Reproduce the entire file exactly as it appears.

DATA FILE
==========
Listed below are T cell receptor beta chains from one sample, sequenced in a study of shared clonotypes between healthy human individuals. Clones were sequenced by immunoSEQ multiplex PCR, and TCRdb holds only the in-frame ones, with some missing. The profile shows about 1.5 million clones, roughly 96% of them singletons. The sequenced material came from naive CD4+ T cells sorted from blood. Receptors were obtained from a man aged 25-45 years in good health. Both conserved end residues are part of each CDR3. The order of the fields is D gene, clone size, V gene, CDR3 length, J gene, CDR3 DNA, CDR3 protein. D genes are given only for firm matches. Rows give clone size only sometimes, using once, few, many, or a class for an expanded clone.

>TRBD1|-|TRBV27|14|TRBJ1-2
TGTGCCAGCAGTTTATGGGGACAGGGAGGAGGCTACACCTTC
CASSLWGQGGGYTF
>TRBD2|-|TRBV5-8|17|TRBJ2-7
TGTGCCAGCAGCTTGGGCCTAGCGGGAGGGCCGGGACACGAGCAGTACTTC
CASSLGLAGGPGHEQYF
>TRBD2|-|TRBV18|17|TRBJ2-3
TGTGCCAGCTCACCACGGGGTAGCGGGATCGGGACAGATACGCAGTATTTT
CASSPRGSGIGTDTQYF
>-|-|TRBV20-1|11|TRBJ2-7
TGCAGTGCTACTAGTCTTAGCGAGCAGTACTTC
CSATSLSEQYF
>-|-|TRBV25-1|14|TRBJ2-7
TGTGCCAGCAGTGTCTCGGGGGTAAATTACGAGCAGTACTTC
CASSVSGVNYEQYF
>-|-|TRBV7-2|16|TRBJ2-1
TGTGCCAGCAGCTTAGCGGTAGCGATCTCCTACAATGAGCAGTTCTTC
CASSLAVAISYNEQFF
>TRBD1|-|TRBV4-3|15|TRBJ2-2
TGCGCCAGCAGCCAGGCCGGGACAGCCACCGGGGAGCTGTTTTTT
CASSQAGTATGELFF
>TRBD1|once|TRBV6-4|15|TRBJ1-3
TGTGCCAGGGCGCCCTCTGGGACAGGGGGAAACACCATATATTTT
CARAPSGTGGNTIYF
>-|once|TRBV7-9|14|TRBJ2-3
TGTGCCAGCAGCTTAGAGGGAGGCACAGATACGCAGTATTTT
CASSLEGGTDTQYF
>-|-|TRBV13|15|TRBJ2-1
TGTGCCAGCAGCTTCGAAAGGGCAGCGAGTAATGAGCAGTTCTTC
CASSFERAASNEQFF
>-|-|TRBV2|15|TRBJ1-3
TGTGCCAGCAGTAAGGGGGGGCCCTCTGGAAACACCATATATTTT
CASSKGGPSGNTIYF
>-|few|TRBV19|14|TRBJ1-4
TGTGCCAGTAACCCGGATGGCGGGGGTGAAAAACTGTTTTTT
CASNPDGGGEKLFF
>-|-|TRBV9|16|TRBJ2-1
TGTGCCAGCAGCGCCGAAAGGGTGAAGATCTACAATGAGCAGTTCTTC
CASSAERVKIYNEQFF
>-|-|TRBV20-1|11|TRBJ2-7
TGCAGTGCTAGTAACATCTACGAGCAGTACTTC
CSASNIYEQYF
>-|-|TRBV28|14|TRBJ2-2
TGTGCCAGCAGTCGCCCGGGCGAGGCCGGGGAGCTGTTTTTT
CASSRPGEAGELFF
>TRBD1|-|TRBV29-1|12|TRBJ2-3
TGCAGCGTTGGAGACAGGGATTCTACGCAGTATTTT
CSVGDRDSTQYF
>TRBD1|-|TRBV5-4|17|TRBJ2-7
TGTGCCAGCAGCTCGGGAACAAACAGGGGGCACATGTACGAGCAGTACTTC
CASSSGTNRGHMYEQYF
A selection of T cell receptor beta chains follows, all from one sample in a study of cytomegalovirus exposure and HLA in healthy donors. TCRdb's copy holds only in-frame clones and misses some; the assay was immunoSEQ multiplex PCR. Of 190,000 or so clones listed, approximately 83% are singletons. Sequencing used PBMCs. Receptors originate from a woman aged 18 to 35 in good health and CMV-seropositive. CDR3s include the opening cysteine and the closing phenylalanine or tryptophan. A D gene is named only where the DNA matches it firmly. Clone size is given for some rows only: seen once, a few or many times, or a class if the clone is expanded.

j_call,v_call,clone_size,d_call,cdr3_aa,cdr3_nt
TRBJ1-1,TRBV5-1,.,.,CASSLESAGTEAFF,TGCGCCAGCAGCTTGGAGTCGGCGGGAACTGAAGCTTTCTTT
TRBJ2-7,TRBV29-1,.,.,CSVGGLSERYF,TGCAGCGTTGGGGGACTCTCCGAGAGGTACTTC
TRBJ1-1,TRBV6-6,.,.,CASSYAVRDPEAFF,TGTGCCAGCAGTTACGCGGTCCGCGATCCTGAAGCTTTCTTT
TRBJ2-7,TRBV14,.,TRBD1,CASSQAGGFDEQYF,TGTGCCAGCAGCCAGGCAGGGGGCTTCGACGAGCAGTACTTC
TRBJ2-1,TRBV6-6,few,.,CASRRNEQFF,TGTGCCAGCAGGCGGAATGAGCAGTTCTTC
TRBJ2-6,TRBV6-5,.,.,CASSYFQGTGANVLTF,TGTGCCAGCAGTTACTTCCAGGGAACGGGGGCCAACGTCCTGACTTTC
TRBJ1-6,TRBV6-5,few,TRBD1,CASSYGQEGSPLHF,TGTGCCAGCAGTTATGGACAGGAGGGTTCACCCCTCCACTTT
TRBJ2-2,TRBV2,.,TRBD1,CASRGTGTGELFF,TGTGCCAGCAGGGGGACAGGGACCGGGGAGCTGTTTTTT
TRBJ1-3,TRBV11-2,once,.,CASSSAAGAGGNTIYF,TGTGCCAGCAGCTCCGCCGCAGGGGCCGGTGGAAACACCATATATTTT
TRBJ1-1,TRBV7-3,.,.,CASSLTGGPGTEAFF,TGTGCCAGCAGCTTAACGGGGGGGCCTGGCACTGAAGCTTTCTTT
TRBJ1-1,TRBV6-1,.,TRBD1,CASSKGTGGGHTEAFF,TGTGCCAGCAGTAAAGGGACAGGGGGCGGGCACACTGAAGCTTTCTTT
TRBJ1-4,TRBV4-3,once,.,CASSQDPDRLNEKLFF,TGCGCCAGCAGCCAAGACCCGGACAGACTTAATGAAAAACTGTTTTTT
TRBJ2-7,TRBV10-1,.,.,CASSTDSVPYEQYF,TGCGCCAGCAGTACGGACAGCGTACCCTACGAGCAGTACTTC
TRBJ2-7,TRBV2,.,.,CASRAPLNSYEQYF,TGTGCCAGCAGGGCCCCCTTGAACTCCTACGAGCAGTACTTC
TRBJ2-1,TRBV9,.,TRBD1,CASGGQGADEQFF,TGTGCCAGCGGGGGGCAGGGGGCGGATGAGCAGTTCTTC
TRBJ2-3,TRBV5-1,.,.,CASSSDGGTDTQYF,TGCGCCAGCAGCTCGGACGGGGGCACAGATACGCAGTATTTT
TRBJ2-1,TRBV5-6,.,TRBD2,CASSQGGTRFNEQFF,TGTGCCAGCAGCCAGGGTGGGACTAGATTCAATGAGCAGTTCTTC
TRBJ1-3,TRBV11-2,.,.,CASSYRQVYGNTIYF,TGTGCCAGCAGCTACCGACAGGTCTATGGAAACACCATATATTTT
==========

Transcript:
Listed below are T cell receptor beta chains from one sample, sequenced in a study of shared clonotypes between healthy human individuals. Clones were sequenced by immunoSEQ multiplex PCR, and TCRdb holds only the in-frame ones, with some missing. The profile shows about 1.5 million clones, roughly 96% of them singletons. The sequenced material came from naive CD4+ T cells sorted from blood. Receptors were obtained from a man aged 25-45 years in good health. Both conserved end residues are part of each CDR3. The order of the fields is D gene, clone size, V gene, CDR3 length, J gene, CDR3 DNA, CDR3 protein. D genes are given only for firm matches. Rows give clone size only sometimes, using once, few, many, or a class for an expanded clone.

>TRBD1|-|TRBV27|14|TRBJ1-2
TGTGCCAGCAGTTTATGGGGACAGGGAGGAGGCTACACCTTC
CASSLWGQGGGYTF
>TRBD2|-|TRBV5-8|17|TRBJ2-7
TGTGCCAGCAGCTTGGGCCTAGCGGGAGGGCCGGGACACGAGCAGTACTTC
CASSLGLAGGPGHEQYF
>TRBD2|-|TRBV18|17|TRBJ2-3
TGTGCCAGCTCACCACGGGGTAGCGGGATCGGGACAGATACGCAGTATTTT
CASSPRGSGIGTDTQYF
>-|-|TRBV20-1|11|TRBJ2-7
TGCAGTGCTACTAGTCTTAGCGAGCAGTACTTC
CSATSLSEQYF
>-|-|TRBV25-1|14|TRBJ2-7
TGTGCCAGCAGTGTCTCGGGGGTAAATTACGAGCAGTACTTC
CASSVSGVNYEQYF
>-|-|TRBV7-2|16|TRBJ2-1
TGTGCCAGCAGCTTAGCGGTAGCGATCTCCTACAATGAGCAGTTCTTC
CASSLAVAISYNEQFF
>TRBD1|-|TRBV4-3|15|TRBJ2-2
TGCGCCAGCAGCCAGGCCGGGACAGCCACCGGGGAGCTGTTTTTT
CASSQAGTATGELFF
>TRBD1|once|TRBV6-4|15|TRBJ1-3
TGTGCCAGGGCGCCCTCTGGGACAGGGGGAAACACCATATATTTT
CARAPSGTGGNTIYF
>-|once|TRBV7-9|14|TRBJ2-3
TGTGCCAGCAGCTTAGAGGGAGGCACAGATACGCAGTATTTT
CASSLEGGTDTQYF
>-|-|TRBV13|15|TRBJ2-1
TGTGCCAGCAGCTTCGAAAGGGCAGCGAGTAATGAGCAGTTCTTC
CASSFERAASNEQFF
>-|-|TRBV2|15|TRBJ1-3
TGTGCCAGCAGTAAGGGGGGGCCCTCTGGAAACACCATATATTTT
CASSKGGPSGNTIYF
>-|few|TRBV19|14|TRBJ1-4
TGTGCCAGTAACCCGGATGGCGGGGGTGAAAAACTGTTTTTT
CASNPDGGGEKLFF
>-|-|TRBV9|16|TRBJ2-1
TGTGCCAGCAGCGCCGAAAGGGTGAAGATCTACAATGAGCAGTTCTTC
CASSAERVKIYNEQFF
>-|-|TRBV20-1|11|TRBJ2-7
TGCAGTGCTAGTAACATCTACGAGCAGTACTTC
CSASNIYEQYF
>-|-|TRBV28|14|TRBJ2-2
TGTGCCAGCAGTCGCCCGGGCGAGGCCGGGGAGCTGTTTTTT
CASSRPGEAGELFF
>TRBD1|-|TRBV29-1|12|TRBJ2-3
TGCAGCGTTGGAGACAGGGATTCTACGCAGTATTTT
CSVGDRDSTQYF
>TRBD1|-|TRBV5-4|17|TRBJ2-7
TGTGCCAGCAGCTCGGGAACAAACAGGGGGCACATGTACGAGCAGTACTTC
CASSSGTNRGHMYEQYF
A selection of T cell receptor beta chains follows, all from one sample in a study of cytomegalovirus exposure and HLA in healthy donors. TCRdb's copy holds only in-frame clones and misses some; the assay was immunoSEQ multiplex PCR. Of 190,000 or so clones listed, approximately 83% are singletons. Sequencing used PBMCs. Receptors originate from a woman aged 18 to 35 in good health and CMV-seropositive. CDR3s include the opening cysteine and the closing phenylalanine or tryptophan. A D gene is named only where the DNA matches it firmly. Clone size is given for some rows only: seen once, a few or many times, or a class if the clone is expanded.

j_call,v_call,clone_size,d_call,cdr3_aa,cdr3_nt
TRBJ1-1,TRBV5-1,.,.,CASSLESAGTEAFF,TGCGCCAGCAGCTTGGAGTCGGCGGGAACTGAAGCTTTCTTT
TRBJ2-7,TRBV29-1,.,.,CSVGGLSERYF,TGCAGCGTTGGGGGACTCTCCGAGAGGTACTTC
TRBJ1-1,TRBV6-6,.,.,CASSYAVRDPEAFF,TGTGCCAGCAGTTACGCGGTCCGCGATCCTGAAGCTTTCTTT
TRBJ2-7,TRBV14,.,TRBD1,CASSQAGGFDEQYF,TGTGCCAGCAGCCAGGCAGGGGGCTTCGACGAGCAGTACTTC
TRBJ2-1,TRBV6-6,few,.,CASRRNEQFF,TGTGCCAGCAGGCGGAATGAGCAGTTCTTC
TRBJ2-6,TRBV6-5,.,.,CASSYFQGTGANVLTF,TGTGCCAGCAGTTACTTCCAGGGAACGGGGGCCAACGTCCTGACTTTC
TRBJ1-6,TRBV6-5,few,TRBD1,CASSYGQEGSPLHF,TGTGCCAGCAGTTATGGACAGGAGGGTTCACCCCTCCACTTT
TRBJ2-2,TRBV2,.,TRBD1,CASRGTGTGELFF,TGTGCCAGCAGGGGGACAGGGACCGGGGAGCTGTTTTTT
TRBJ1-3,TRBV11-2,once,.,CASSSAAGAGGNTIYF,TGTGCCAGCAGCTCCGCCGCAGGGGCCGGTGGAAACACCATATATTTT
TRBJ1-1,TRBV7-3,.,.,CASSLTGGPGTEAFF,TGTGCCAGCAGCTTAACGGGGGGGCCTGGCACTGAAGCTTTCTTT
TRBJ1-1,TRBV6-1,.,TRBD1,CASSKGTGGGHTEAFF,TGTGCCAGCAGTAAAGGGACAGGGGGCGGGCACACTGAAGCTTTCTTT
TRBJ1-4,TRBV4-3,once,.,CASSQDPDRLNEKLFF,TGCGCCAGCAGCCAAGACCCGGACAGACTTAATGAAAAACTGTTTTTT
TRBJ2-7,TRBV10-1,.,.,CASSTDSVPYEQYF,TGCGCCAGCAGTACGGACAGCGTACCCTACGAGCAGTACTTC
TRBJ2-7,TRBV2,.,.,CASRAPLNSYEQYF,TGTGCCAGCAGGGCCCCCTTGAACTCCTACGAGCAGTACTTC
TRBJ2-1,TRBV9,.,TRBD1,CASGGQGADEQFF,TGTGCCAGCGGGGGGCAGGGGGCGGATGAGCAGTTCTTC
TRBJ2-3,TRBV5-1,.,.,CASSSDGGTDTQYF,TGCGCCAGCAGCTCGGACGGGGGCACAGATACGCAGTATTTT
TRBJ2-1,TRBV5-6,.,TRBD2,CASSQGGTRFNEQFF,TGTGCCAGCAGCCAGGGTGGGACTAGATTCAATGAGCAGTTCTTC
TRBJ1-3,TRBV11-2,.,.,CASSYRQVYGNTIYF,TGTGCCAGCAGCTACCGACAGGTCTATGGAAACACCATATATTTT